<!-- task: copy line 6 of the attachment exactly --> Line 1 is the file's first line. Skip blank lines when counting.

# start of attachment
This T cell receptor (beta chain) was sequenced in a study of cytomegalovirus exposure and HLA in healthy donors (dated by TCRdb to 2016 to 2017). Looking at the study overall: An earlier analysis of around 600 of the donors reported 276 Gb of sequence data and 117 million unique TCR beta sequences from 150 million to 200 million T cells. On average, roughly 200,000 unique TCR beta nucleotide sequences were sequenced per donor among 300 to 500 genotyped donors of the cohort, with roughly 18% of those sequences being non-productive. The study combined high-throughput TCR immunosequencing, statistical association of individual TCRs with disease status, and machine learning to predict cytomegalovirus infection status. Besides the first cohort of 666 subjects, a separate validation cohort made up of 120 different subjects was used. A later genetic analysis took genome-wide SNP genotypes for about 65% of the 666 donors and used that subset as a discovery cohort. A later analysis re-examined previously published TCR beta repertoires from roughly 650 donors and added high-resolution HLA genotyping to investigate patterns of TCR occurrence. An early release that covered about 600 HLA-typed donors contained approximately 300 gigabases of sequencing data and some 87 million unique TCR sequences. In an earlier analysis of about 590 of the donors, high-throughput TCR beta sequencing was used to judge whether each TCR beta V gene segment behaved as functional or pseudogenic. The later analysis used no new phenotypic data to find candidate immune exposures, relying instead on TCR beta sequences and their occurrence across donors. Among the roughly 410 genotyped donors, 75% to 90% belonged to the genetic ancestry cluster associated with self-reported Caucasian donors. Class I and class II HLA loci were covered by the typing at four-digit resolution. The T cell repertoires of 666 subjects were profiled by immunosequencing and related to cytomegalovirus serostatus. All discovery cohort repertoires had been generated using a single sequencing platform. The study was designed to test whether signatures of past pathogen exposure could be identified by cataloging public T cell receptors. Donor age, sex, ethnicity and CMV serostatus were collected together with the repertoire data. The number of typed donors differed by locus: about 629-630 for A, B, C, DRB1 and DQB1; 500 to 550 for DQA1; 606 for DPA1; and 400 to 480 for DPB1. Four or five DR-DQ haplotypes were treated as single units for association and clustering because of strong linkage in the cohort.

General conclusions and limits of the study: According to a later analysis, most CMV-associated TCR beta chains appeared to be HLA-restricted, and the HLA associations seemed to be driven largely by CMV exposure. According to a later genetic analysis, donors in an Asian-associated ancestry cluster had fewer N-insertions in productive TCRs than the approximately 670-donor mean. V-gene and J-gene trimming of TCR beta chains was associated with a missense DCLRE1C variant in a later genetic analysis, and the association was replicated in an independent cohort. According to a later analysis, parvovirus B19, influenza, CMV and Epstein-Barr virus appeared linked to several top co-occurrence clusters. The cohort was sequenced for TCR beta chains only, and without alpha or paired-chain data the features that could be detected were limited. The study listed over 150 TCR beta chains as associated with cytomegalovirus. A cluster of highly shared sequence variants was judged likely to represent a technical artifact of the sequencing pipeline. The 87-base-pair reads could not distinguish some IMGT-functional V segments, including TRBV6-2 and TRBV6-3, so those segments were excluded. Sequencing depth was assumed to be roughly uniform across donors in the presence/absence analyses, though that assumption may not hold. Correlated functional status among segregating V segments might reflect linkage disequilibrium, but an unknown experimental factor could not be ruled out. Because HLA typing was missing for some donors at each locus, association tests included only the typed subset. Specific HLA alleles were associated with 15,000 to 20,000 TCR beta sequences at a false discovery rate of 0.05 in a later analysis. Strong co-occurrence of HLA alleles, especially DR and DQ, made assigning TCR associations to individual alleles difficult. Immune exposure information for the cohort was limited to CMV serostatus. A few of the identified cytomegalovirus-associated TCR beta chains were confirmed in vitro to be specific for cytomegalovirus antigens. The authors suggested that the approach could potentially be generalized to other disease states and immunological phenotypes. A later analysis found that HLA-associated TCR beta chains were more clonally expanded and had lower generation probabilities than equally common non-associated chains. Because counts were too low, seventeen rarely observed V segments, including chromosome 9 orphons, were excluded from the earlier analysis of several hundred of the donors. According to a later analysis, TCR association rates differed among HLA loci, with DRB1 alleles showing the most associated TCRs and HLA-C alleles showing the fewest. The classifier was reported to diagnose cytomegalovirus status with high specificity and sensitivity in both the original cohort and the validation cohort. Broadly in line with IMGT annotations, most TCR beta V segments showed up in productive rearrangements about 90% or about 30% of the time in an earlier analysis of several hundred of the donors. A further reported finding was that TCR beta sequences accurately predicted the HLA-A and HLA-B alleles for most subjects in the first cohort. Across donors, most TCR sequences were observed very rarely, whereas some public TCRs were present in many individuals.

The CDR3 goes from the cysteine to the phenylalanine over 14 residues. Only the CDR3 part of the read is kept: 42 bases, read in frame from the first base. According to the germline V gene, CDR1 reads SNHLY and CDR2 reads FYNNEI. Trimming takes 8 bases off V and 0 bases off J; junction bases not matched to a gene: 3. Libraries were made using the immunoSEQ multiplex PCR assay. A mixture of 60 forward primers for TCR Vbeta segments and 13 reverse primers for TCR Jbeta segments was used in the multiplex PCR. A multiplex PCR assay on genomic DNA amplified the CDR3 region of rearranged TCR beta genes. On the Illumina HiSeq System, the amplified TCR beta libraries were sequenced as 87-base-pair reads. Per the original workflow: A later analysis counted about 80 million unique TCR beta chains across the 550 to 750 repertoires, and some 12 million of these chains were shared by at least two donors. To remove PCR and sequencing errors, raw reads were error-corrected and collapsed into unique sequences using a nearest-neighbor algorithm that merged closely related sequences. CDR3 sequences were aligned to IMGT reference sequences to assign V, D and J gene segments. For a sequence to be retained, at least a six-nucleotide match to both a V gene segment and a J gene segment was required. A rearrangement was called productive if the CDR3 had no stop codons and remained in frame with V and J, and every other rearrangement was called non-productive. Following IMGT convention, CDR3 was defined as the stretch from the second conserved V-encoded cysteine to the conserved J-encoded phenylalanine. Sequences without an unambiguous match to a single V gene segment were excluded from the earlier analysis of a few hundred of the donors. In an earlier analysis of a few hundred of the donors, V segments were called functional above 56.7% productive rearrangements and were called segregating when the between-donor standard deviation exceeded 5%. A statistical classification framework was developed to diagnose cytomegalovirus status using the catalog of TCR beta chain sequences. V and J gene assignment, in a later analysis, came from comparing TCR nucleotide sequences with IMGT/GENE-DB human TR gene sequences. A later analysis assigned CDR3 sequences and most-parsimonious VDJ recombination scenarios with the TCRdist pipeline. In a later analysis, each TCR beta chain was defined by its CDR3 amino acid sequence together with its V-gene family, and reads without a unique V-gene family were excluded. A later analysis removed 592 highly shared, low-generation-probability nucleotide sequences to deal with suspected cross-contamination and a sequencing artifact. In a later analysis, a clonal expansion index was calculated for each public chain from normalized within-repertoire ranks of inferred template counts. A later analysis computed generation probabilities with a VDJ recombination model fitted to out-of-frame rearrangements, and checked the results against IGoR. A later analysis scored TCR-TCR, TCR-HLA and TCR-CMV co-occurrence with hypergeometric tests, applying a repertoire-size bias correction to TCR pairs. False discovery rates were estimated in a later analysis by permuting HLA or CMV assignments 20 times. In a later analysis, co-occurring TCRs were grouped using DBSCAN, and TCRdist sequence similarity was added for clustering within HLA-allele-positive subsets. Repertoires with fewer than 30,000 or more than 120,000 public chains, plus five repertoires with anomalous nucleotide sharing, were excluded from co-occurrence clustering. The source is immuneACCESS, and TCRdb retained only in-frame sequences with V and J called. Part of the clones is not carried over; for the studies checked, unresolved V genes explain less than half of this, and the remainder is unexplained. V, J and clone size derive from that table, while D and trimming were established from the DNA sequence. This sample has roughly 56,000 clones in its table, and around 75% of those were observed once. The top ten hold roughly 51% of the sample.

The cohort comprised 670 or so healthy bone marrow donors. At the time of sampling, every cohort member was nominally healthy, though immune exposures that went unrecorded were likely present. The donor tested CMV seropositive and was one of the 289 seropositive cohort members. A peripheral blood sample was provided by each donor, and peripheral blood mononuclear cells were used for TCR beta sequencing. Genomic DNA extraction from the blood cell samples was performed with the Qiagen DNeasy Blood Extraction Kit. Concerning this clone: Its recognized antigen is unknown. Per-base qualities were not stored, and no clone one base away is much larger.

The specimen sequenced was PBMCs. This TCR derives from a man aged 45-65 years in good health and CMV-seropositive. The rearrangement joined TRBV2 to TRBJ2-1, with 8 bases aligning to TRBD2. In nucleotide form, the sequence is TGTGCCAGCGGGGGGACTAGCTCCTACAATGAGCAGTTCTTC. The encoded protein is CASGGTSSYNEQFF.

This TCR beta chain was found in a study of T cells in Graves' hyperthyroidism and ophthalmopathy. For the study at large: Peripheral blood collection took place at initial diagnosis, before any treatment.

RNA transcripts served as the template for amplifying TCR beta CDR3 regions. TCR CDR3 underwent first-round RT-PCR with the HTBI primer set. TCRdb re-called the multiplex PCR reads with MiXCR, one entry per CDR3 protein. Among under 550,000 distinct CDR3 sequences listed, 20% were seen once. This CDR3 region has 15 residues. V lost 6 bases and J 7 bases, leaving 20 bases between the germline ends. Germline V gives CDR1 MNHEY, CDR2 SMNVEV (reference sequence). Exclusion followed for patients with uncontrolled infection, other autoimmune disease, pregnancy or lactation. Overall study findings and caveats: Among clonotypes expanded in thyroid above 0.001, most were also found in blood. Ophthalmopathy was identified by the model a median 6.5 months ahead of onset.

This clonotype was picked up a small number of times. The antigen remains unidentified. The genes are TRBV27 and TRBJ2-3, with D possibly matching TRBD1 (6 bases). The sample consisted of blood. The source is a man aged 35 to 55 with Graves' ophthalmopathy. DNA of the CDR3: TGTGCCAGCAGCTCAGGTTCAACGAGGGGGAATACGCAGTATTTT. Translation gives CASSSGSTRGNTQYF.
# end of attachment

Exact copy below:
This TCR beta chain was found in a study of T cells in Graves' hyperthyroidism and ophthalmopathy. For the study at large: Peripheral blood collection took place at initial diagnosis, before any treatment.